Everything You Should Know About Pies
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Everything You Should Know About Pies

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Pie & Pastry Tips

Always use the very best materials in making pastry.

The shortening or butter used should be fresh, sweet and hard.

The water used should be very cold (ice-water is the best).

The paste should be rolled on a cold board and handled as little as possible.

When the crust is made, it makes it much more flaky and it will puff much more if you put it in a dish covered with a cloth and set in a very cold place for half an hour, or even an hour during the summer.

A great improvement is made in pie crust by the addition of about a heaping teaspoon of baking powder to a quart of flour.

If you are interested in making pastry that will rise in leaves or flakes, try brushing the paste as often as rolled out. Your pastry will rise even more if pieces of butter are placed thereon, with the white of an egg.

If currants or raisinsare are to be used in pies, they should be carefully picked over, washed, dried in a towel and dredged with flour before they are suitable for use. Other dried fruits for pies and cakes, should be seeded stoned and dredged with flour before using.

Pie crust, if not frozen, can be kept for a week in a tightly covered dish in a refrigerator.

The crust for any custard pie should always be baked in a deep pan.

In baking custard, pumpkin or squash pies, you should not let mixture to be absorbet by the paste. To avoid that common problem, always partly bake the paste first, that way the mixture cannot be absorbed by the paste. When stewed fruit is used the filling should be perfectly cool when put in, or it will make the bottom crust sodden.

Lemon juice should never be cooked with the corn starch, as the filling will gradually become thinner and the starch will lose its value as a thickening agent.

When particularly juicy fruit, such as berries, cherries, peaches, etc., is used for pie, flour or other starchy material must necessarily be used to thicken the juice and thus prevent it from running out when the pie is served.

To prevent the juice soaking through into the crust, and making it soggy, wet the under crust with the white of an egg, just before you put in the pie mixture. Also if the top of the pie is brushed over with the egg before baking, it gives it a beautiful glaze.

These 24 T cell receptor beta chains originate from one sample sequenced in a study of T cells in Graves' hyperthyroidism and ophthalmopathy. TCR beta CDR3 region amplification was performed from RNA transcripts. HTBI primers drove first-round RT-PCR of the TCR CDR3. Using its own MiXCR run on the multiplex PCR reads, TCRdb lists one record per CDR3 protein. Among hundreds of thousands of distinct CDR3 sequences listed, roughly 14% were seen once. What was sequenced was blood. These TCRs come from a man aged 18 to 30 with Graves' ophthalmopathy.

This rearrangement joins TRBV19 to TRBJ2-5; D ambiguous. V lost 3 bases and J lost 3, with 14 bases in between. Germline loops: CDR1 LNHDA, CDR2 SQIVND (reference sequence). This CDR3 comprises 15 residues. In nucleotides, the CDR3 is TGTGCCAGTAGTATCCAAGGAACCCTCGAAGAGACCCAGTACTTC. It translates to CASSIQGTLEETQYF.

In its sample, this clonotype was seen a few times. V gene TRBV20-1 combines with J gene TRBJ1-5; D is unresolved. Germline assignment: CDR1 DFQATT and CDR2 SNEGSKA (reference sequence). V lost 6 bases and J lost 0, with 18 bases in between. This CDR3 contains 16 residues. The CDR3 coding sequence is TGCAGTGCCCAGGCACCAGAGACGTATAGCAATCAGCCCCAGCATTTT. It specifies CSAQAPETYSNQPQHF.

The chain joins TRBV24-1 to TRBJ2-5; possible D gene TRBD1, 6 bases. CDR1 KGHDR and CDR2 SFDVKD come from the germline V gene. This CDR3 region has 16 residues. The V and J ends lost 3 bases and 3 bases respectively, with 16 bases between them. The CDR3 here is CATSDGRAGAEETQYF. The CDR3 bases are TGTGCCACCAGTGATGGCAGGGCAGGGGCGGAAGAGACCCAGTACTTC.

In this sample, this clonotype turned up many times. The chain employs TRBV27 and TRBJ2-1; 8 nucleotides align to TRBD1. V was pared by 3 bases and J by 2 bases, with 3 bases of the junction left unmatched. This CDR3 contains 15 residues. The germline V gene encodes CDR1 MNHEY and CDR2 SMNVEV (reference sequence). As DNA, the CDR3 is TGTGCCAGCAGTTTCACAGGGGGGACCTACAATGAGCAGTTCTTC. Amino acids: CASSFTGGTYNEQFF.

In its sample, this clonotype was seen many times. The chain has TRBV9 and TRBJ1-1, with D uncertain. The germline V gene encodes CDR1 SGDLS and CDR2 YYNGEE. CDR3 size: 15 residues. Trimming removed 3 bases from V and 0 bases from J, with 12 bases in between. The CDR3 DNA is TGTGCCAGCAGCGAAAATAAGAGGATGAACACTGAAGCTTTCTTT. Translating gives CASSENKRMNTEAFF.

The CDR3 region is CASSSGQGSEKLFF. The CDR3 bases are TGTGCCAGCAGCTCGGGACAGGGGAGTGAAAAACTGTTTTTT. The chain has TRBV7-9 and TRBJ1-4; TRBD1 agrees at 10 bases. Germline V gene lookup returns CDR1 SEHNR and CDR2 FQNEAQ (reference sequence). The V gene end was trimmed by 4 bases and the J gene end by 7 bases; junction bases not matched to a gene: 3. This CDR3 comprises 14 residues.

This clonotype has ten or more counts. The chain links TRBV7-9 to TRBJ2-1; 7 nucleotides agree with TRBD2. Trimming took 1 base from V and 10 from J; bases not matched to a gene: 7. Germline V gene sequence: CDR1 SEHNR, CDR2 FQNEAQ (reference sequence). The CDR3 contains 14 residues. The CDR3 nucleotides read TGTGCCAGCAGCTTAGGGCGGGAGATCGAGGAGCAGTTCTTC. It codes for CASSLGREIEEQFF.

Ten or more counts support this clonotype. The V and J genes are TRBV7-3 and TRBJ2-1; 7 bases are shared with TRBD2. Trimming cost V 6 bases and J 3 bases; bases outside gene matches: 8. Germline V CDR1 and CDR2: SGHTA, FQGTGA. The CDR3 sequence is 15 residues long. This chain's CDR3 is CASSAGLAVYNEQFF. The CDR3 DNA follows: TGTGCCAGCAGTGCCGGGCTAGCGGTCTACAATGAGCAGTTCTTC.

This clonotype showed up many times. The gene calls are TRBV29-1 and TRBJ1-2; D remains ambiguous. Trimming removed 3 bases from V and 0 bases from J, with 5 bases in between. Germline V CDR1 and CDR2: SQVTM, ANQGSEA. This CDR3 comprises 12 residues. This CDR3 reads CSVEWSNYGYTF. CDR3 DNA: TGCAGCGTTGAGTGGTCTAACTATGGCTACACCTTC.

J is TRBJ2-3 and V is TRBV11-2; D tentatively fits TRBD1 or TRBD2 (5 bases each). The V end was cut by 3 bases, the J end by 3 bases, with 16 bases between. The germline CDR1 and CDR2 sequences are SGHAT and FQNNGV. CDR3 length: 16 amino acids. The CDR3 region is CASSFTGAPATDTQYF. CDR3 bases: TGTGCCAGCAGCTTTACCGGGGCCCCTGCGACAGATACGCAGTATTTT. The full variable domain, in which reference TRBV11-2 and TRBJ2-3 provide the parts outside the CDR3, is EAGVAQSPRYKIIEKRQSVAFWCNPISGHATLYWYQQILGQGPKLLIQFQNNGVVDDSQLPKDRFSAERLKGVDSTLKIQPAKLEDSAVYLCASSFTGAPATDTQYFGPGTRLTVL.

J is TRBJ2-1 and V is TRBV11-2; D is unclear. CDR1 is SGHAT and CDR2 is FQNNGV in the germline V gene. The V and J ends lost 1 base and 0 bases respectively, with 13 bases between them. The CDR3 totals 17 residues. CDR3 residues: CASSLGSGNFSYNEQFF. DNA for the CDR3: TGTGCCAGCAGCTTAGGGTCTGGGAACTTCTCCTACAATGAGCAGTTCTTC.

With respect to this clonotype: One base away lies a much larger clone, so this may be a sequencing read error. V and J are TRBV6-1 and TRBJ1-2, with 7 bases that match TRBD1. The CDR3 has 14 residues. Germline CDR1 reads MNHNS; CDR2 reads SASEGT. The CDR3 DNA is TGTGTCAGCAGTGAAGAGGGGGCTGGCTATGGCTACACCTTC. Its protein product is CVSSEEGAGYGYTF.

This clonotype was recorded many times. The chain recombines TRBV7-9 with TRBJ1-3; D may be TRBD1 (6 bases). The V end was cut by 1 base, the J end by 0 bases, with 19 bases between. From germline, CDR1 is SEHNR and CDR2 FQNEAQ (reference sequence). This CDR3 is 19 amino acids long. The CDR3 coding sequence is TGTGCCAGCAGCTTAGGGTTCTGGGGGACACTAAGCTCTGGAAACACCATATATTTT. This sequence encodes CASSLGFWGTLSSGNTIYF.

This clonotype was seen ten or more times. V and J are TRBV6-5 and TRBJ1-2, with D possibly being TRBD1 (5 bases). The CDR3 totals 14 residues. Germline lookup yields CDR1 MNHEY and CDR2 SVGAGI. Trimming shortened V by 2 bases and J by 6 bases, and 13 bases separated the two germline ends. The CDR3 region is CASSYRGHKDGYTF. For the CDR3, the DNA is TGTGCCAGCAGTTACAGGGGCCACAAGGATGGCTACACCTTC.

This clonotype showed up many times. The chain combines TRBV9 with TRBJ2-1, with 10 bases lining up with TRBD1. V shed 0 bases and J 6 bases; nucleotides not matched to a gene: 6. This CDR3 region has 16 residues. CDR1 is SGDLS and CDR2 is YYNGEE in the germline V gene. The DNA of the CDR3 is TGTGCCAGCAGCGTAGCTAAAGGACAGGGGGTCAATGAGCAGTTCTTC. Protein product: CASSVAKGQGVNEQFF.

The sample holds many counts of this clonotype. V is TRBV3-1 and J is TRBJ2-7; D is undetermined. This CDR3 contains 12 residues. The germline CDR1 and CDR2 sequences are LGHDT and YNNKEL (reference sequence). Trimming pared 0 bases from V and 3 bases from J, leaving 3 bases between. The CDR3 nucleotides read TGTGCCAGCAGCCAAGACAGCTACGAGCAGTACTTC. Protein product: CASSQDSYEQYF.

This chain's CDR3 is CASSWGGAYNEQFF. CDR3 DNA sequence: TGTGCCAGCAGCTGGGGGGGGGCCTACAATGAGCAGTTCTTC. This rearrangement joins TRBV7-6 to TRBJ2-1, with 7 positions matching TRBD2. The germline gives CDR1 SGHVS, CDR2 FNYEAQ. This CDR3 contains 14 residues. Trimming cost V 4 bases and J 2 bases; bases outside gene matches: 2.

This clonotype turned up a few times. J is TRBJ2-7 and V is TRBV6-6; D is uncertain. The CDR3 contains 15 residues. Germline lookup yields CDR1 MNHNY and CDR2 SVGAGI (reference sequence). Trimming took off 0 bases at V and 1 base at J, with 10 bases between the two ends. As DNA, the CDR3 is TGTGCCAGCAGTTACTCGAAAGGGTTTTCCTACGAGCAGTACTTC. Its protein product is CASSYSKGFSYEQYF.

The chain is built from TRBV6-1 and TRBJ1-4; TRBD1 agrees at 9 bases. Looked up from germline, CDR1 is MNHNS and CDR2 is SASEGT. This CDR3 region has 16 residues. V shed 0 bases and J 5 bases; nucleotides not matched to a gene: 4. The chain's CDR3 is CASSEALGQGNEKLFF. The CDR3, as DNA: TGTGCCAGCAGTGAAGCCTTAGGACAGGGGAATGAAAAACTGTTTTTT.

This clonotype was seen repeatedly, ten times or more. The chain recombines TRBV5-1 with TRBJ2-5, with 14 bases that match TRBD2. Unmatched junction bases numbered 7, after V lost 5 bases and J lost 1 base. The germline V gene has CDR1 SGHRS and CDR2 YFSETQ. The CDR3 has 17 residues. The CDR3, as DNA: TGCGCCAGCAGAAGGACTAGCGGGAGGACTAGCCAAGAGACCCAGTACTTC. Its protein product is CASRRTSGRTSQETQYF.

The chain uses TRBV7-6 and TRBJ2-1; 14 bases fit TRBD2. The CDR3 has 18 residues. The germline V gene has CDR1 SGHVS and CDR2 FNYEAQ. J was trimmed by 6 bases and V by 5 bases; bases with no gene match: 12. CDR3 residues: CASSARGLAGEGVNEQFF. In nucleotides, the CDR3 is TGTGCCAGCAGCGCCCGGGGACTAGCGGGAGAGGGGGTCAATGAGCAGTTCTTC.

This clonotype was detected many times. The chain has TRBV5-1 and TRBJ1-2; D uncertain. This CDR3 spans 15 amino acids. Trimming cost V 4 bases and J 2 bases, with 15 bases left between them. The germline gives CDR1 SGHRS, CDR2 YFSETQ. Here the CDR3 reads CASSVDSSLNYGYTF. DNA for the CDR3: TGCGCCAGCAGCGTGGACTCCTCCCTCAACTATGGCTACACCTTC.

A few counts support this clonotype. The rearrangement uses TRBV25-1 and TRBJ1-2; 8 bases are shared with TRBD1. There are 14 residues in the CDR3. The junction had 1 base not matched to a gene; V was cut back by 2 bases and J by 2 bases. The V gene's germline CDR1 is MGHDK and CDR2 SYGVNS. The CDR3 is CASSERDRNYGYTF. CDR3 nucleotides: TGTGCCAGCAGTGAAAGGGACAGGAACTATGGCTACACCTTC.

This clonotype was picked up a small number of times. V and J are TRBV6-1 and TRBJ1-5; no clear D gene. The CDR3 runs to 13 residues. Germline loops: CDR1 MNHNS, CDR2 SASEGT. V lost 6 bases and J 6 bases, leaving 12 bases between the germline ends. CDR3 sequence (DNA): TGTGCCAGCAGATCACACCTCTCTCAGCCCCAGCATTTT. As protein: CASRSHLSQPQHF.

The best way to make puff paste is with the cold butter, because it can be handled more easily and rolled into the paste with greater success if it, as well as the other ingredients, are cold. If the puff paste is made with the ingredients that are not cold, the mixture will have to be placed on ice at various intervals, for it positively must be kept as cold as possible. However, it is always preferable to make puff paste without the assistance of ice.

Great care is requisite in heating an oven for baking pastry. If you can hold your hand in the heated oven while you count twenty, the oven has just the proper temperature and it should be kept at this temperature as long as the pastry is in; this heat will bake to a light brown and will give the pastry a fresh and flaky appearance. If you don't have proper heat in the oven, the under crust will become heavy and clammy and the upper crust will fall in.

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Helpful Tips
In making a pie, after you have rolled out your top crust, cut it about the right size, spread it over with butter, then shake sifted flour over the butter, enough to cover it well. Cut a slit in the middle place it over the top of your pie, and fasten the edges as any pie. Now take the pie on your left hand and a dipper of cold water in your right hand; tip the pie slanting a little, pour over the water sufficiently to rinse off the flour. Enough flour will stick to the butter to fry into the crust, to give it a fine, blistered, flaky look, which many cooks think is much better than rolling the butter into the crust.
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To ice pastry, which is the usual method adopted for fruit tarts and sweet dishes of pastry, put the white of an egg on a plate and beat it to a stiff froth. When the pastry is nearly baked, brush it over with this and sift over some pounded sugar; put it back into the oven to set the glaze and in a few minutes it will be done. Great care should be taken that the paste does not catch or burn in the oven, which is very liable to do after the icing is laid on. You could also make a meringue by adding a tablespoon of white sugar to the beaten white of one egg. Spread over the top and slightly brown in the oven.